So, arguably, if you can get your metabolism in excellent working order and reverse the damage done by following ways of eating that combine significant amounts of fructose with other damaging behaviours, then eventually starches should not be the enemy (so long as they are not neolithic foods involving damaging factors such as phytic acid). I know that potatoes are out of bounds for me at the moment, since I have no reason to believe that my metabolism is all that great and all evidence points to continued insulin resistance, but it's interesting to think that I may not need to follow a low-carb diet forever. I already know tat the majority of paleo bloggers out there are not even slightly low-carb, and even Richard Nikoley's blog, Free The Animal, details his transition from low-carb to something more moderate, and he has not seemed to experience unpleasant results.

The main reason that I find this interesting (since I am currently happiest when on an all-meat diet) is that a number of nutrition experts have scientific reason to believe that low-carb diets - ketogenic diets in particular - are damaging in the long run. Matt Stone states effusively, in a guest post on The Fat Head Blog, that the ketogenic diet, if followed long-term is 'metabolic suicide'. His own personal experience was that low-carbing worked wonders for him for 3 years, but then his health started to reverse back to his initial state without any real change in his routine. However, the majority of experts attribute this to the process of losing weight itself - that being in caloric deficit for a significant period of time is necessarily going to encourage the body to conserve energy. This aligns with my own understanding, and I haven't seen reason to believe that the metabolism reacts any differently to a lack of dietary sugars vs. a lack of dietary fats/protein other than the insulin response itself in the short-term.

I am understanding more and more that it's not enough to simply trust that what makes you feel best in the short-term is going to work long-term. The obvious points here would be to look at consumption of alcohol, excessive sun-baking (inc. burning), using drugs recreationally, going to loud music gigs, etc etc. The less obvious practices which may well be damaging include my possibly-ruinous consumption of large amounts of fruit throughout most of my young life, and possibly my potential choice of living on an all-meat diet for longer than is my current practice. Perhaps Dr. Atkins had it right when he encouraged his patients to achieve a ketogenic state to accelerate fat-burning, but then to gradually increase the amount of carbs (in the form of vegetables, primarily) in such a way that fat loss didn't stop, but ketosis was no longer the present metabolic state. However, Dr. Kurt Harris suggests:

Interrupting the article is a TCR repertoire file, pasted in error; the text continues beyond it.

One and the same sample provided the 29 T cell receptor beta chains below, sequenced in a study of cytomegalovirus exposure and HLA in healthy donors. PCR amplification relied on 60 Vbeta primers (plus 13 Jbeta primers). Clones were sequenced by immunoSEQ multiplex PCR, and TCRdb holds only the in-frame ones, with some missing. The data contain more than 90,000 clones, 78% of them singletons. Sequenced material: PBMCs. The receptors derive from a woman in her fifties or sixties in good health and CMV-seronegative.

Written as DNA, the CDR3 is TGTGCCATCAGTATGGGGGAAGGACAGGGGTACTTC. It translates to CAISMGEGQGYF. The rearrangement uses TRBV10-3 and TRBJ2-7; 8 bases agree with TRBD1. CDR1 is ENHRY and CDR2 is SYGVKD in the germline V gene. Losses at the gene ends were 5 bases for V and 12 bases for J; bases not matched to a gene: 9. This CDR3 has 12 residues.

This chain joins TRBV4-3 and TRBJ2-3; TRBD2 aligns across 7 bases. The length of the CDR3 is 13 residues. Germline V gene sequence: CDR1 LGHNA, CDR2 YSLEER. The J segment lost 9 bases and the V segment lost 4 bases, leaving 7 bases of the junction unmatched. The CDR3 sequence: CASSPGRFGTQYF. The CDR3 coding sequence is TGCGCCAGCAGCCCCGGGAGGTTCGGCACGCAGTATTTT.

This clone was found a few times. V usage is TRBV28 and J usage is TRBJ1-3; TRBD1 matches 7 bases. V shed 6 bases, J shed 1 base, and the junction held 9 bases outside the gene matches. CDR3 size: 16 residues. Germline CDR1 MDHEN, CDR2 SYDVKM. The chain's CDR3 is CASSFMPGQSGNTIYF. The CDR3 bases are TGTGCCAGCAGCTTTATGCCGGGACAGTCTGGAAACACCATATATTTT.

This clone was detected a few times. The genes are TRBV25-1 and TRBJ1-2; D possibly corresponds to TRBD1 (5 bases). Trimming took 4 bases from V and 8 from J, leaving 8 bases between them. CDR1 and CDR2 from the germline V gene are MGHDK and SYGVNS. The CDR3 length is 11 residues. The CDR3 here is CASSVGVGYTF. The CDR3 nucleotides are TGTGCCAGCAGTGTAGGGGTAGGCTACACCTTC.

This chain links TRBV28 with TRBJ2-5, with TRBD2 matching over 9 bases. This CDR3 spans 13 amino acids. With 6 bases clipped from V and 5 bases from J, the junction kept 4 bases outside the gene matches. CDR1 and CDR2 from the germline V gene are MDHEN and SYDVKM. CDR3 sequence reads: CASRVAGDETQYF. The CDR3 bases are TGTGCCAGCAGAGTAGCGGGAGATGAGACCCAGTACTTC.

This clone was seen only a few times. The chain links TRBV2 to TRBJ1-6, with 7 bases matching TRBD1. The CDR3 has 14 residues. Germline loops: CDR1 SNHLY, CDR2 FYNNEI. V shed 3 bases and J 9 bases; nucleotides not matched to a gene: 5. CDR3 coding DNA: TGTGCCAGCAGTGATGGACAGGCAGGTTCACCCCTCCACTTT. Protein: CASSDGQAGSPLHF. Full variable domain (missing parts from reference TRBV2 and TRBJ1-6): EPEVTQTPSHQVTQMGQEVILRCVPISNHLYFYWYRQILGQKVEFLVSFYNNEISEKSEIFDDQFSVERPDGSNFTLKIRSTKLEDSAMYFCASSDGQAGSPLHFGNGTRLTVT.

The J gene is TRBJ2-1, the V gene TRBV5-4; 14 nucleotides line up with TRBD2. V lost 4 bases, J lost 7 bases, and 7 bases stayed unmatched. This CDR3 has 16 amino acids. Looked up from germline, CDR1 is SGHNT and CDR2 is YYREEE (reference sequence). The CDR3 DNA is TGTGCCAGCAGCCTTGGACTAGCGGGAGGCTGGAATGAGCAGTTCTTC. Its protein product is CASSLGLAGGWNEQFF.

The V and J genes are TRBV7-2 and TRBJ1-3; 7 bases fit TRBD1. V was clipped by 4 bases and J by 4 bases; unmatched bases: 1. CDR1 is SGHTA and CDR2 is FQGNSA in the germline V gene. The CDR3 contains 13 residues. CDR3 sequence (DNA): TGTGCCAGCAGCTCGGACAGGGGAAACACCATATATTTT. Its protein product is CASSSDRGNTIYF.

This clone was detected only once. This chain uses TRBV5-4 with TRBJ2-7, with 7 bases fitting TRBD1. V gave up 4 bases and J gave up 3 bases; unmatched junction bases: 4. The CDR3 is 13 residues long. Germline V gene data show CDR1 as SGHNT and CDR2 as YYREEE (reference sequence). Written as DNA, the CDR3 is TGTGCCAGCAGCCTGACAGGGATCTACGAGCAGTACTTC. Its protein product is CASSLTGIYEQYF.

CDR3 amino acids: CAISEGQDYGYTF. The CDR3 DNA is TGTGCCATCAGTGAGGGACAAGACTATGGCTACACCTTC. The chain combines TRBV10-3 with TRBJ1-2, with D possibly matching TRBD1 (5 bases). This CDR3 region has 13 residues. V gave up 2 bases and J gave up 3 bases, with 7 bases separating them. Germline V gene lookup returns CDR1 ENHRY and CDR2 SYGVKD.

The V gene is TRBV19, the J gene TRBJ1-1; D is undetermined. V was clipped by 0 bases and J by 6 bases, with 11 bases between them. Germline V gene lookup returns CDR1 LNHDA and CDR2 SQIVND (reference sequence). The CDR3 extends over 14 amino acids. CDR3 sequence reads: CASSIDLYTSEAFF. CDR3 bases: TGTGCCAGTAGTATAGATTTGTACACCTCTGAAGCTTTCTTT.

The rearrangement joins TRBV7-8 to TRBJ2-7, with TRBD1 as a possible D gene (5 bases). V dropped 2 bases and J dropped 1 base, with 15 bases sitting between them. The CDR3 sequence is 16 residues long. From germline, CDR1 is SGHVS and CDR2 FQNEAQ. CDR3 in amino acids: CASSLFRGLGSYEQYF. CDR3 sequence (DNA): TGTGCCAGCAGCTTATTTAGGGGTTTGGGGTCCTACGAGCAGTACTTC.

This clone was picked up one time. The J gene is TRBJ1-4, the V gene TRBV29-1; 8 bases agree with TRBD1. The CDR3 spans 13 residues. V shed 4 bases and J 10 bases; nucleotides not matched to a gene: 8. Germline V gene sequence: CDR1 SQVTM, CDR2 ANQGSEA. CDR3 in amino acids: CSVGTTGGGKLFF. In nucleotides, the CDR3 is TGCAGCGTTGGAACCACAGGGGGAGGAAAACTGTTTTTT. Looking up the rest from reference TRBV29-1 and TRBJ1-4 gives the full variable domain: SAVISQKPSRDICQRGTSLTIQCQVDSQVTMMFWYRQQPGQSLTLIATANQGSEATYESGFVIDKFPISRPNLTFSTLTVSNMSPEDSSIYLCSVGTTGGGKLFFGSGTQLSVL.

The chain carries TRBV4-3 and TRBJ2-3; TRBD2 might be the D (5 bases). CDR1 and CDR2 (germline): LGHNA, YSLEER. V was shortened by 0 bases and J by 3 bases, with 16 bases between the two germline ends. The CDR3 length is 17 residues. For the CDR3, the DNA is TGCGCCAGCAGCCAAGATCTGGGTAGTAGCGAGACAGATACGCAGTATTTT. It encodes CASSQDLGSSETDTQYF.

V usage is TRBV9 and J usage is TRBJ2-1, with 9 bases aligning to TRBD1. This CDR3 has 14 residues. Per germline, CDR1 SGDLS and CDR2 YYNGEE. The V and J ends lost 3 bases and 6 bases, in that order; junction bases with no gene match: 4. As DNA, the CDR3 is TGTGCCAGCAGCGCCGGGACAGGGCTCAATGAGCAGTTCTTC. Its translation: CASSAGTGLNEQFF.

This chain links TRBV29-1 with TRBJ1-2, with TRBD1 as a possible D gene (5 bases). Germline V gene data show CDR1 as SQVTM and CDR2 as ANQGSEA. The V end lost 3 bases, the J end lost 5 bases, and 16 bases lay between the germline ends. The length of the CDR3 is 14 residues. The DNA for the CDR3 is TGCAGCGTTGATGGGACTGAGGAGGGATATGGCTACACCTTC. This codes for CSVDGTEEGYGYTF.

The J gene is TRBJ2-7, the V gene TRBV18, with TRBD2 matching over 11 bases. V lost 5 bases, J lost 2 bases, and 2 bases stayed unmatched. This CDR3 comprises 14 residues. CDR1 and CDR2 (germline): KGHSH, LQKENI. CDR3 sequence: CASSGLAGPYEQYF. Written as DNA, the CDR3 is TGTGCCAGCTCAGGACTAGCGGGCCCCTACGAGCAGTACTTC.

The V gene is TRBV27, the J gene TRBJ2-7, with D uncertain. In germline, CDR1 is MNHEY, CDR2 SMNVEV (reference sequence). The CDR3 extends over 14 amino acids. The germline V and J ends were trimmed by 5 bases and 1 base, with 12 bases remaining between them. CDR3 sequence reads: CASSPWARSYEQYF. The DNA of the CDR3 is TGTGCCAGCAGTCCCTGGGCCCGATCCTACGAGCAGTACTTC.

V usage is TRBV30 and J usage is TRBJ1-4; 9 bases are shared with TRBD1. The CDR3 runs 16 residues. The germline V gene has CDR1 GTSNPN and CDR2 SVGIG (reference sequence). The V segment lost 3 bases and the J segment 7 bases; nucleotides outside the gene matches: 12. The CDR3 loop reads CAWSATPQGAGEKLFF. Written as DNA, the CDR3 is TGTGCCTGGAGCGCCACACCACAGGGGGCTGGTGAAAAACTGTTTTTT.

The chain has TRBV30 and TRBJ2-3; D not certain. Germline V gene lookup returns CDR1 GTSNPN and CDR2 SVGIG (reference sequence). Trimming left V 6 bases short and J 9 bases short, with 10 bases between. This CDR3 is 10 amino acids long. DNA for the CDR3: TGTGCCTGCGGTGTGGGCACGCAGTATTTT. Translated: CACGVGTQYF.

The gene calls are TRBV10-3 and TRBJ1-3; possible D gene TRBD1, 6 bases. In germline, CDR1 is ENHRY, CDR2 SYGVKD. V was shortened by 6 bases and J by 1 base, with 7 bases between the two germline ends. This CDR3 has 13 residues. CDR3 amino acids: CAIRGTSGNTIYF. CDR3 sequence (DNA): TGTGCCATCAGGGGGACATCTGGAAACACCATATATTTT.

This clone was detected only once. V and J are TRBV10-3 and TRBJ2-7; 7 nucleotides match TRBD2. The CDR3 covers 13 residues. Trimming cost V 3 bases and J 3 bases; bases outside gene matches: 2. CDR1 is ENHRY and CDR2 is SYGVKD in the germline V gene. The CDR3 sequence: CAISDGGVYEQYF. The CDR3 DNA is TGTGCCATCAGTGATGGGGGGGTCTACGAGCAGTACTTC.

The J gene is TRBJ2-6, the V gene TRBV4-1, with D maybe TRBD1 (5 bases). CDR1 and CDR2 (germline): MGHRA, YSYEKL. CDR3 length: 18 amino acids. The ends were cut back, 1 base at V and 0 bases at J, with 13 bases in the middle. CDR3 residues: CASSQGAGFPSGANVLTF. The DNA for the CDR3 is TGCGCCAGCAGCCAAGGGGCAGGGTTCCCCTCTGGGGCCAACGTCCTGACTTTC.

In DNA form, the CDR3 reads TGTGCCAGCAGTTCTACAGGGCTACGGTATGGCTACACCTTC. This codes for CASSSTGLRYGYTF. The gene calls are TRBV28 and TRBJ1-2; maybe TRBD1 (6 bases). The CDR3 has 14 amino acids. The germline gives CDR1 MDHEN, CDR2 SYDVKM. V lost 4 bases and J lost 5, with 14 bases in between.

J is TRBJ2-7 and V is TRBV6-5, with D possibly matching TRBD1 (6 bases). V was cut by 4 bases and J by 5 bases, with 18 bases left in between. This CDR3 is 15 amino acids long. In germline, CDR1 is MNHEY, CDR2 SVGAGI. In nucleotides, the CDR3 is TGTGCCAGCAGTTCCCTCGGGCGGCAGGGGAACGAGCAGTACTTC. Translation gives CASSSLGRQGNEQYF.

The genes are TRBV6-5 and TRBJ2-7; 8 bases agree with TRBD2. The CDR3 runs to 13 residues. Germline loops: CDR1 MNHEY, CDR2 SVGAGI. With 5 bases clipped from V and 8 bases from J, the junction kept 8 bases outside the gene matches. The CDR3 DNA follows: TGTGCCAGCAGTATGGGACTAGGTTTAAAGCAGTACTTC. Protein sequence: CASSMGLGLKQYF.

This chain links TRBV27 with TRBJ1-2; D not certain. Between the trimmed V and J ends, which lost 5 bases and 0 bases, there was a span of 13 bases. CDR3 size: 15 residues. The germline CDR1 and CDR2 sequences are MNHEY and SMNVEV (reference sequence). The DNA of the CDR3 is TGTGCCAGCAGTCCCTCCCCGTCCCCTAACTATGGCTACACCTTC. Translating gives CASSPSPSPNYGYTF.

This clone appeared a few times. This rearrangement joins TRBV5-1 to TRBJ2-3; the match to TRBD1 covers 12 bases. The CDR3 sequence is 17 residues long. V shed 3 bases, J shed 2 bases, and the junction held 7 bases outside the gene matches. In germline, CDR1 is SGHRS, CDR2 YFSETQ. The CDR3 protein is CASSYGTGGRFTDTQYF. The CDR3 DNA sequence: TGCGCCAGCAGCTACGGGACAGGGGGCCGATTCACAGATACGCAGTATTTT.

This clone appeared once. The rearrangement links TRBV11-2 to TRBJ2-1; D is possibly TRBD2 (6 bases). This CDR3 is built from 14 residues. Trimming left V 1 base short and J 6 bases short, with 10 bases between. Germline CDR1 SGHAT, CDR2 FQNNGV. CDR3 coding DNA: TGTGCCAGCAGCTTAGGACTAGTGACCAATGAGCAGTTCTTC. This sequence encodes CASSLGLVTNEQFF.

The paleolithic principle itself argues against LC and VLC being damaging the same way it argues against plants and all carbs as being poison. It just makes no sense, as it implies that humans in any given econiche, even one rich in a huge variety of animal foods, would have been at risk of metabolic damage from being in long term mild ketosis if they were not able to find enough starchy tubers and fruit in season. (We've agreed that grains like white rice are a recent food, I hope).

So, I am currently trying to work with both my body's response to food and the information available to me by the scientific community, and will not be consuming carbs for carbs' sake, but will be aiming to achieve ketosis in order to kick-start fat burning, and then finagle my food consumption to continue fat-burning but perhaps not be in ketosis. Alternate Day Fasting will still be part of the plan, as I want to continue this experiment, but on my feasting days I will be sticking to animal products until I achieve ketosis. Then I may add vegetables back in or take other action to keep clear of ketosis but not block fat burning... I'm not sure if this will actually be possible though, since in the past, whenever I have reincorporated carbs, I have experienced inflammation of various kinds. And as Dr. Harris puts it: Enough nonstarchy greens to choke a gorilla with an otherwise all animal diet will not keep you totally out of ketosis, I guarantee. If it did, I wouldn't want to share your bathroom. In the meantime I will be spending more time swotting up on metabolic functioning so that I can work towards overcoming insulin resistance once and for all!

Let's see how I go!

First, to catch up on the last three days:

Wednesday - Fasting
A fine day for fasting! I have really been enjoying my fasts, even though I miss out on a bit of cooking. I have been a little worried about fasting's effect on my leptin sensitivity though, since on feasting days I seem to be hungrier after eating than before... Re-restricting carbs should help that, I hope. Nuts & cheese tend to pose the most binge danger, so I'll be keeping them out of the house once more.